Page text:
Control of the Gulf Coast, LLC, 2013 WL 673462, *5 (S.D. Ala. Feb. 25, 2013) (awarding
$250/hour to counsel who had been practicing since 1989); Goldsby v. Renosol Seating, LLC,
2013 WL 6535253, *9 (S.D. Ala. Dec. 13, 2013) (finding $250-$300/hour reasonable “for more
experienced and qualified attorneys[.]”); Oden v. Vilsack, 2013 WL 4046456, *6 (S.D. Ala.
Aug. 9, 2013) (awarding $250/hour as a reasonable rate for attorneys with 15 years of
experience); Decorative Components Incorporated, Inc. v. ICON Computing Solutions, Inc.,
2012 WL 5398800, *5-6 (S.D. Ala. Nov. 2, 2012) (recognizing that $250-$350/hour was
reasonable for “top Mobile lawyers in complex cases” and $250/hour “for an attorney with 15
years experience as a law firm partner”).
The Court finds $250/hour to be reasonable.
Concerning six (6) year associates Patel and Haynes, the Court finds that the requested
rate of $200/hour is reasonable. See, e.g., Cardinal Health 108, LLC v. Hemacare Plus, Inc.,
2017 WL 114405, *14 (S.D. Ala. Jan. 11, 2017) (finding $200/hour a reasonable rate for an
attorney with six (6) years of experience); Garrett Invest., LLC v. SE Prop. Holdings LLC, 956
F.Supp.2d 1330, 1341 (S.D. Ala. 2013) (awarding $190/hour to an associate with six (6) years of
experience); Decorative Components, 2012 WL 5398800 at *5-6 (finding $200/hour was
reasonable for an attorney with seven (7) years experience); Gulf Coast Asphalt Co., L.L.C. v.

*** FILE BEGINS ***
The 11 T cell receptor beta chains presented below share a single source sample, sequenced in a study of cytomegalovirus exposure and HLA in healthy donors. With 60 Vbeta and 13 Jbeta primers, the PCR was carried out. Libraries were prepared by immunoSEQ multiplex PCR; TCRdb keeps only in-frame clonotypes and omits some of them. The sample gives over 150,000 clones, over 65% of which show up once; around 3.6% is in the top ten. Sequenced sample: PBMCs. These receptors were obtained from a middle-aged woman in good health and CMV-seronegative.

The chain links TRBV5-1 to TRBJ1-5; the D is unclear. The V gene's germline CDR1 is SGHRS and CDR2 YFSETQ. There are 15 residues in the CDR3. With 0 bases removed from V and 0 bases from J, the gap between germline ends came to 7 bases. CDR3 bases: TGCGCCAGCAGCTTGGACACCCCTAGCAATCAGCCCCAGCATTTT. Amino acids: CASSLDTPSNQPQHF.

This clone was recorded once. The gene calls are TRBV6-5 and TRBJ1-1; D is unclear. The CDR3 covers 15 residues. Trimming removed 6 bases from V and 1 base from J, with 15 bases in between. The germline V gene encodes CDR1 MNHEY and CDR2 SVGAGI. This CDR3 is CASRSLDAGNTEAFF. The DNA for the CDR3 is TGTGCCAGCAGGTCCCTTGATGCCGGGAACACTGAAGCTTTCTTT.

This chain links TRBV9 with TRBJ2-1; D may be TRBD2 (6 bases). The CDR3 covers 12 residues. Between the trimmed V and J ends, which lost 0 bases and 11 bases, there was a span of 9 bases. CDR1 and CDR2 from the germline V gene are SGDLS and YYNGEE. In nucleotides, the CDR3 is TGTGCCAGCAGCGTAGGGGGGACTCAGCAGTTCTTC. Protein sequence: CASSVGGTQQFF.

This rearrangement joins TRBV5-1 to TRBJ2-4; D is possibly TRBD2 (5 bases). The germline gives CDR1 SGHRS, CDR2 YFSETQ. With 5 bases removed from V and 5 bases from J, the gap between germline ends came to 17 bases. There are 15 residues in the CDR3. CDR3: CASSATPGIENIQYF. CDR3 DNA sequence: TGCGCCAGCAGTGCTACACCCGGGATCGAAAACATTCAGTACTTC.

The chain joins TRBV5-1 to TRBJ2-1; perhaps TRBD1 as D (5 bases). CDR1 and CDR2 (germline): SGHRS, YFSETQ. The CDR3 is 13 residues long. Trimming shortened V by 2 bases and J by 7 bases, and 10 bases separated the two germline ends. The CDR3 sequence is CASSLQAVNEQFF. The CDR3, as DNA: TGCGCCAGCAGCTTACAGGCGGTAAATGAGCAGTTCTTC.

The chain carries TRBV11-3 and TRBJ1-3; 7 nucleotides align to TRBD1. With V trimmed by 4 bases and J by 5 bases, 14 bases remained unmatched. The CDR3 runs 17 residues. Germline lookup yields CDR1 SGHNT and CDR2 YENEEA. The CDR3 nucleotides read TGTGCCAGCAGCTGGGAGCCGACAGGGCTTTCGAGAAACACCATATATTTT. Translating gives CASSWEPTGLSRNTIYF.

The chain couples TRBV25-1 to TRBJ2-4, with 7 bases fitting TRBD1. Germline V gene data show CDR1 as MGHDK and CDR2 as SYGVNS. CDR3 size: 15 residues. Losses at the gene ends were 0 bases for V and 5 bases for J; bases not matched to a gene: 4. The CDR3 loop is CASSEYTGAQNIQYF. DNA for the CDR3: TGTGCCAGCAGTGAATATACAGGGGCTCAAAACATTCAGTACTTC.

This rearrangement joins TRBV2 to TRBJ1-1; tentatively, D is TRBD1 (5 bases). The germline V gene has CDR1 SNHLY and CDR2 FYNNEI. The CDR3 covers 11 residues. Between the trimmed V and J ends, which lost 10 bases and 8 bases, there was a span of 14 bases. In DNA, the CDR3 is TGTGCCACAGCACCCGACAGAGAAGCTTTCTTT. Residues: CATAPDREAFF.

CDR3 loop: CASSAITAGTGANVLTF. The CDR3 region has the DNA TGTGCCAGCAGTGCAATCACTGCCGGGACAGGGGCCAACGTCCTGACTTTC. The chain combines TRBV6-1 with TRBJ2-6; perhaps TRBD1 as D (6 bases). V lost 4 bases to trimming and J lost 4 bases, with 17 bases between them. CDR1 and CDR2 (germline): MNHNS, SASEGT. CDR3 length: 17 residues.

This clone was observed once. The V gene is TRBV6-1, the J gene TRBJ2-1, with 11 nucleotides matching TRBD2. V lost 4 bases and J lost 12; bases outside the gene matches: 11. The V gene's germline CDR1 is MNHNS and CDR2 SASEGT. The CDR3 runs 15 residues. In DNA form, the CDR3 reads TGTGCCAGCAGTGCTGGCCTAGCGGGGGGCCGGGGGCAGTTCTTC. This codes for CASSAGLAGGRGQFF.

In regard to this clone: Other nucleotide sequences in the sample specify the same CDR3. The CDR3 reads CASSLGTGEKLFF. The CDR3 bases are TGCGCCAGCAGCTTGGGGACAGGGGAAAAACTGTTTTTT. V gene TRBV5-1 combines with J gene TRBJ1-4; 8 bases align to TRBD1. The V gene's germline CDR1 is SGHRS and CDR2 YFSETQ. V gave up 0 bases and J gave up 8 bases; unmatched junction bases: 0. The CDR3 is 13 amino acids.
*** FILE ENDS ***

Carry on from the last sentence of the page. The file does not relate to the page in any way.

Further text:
Chevron U.S.A., Inc., 2011 WL 612737, 3-4 (S.D. Ala. Feb. 11, 2011) (same);
With regard to associates Segura and Amos (with 1-1.5 years of experience), the Court
finds that the requested rate of $150/hour is reasonable.
See, e.g., Denny Mfg. Co. v. Drops &
Props, Inc., 2011 WL 2180358, *3-5 (S.D. Ala. June 1, 2011) (finding $150/hour to be a
reasonable rate for second-year associate); Gulf Coast Asphalt, 2011 WL 612737, *4 (finding
$145/hour to be a reasonable rate for second-year associate); Adams v. Austal, U.S.A., L.L.C.,
2010 WL 2496396, *6 (S.D. Ala. June 16, 2010) (finding $150/hour to be a reasonable rate for
third-year associate); Garrett, 956 F.Supp.2d at 1341 (finding reasonable $150/hour for an
associate with one (1) to two (2) years of experience); Vision Bank v. FP Mgt., LLC, 2012 WL
222951, *3 (S.D. Ala. Jan. 25, 2012) (finding $150 per hour a reasonable rate for an associate
attorney with an indeterminate amount of experience).
Concerning Dodd and McNeil, for which Plaintiffs request $90/hour, they are identified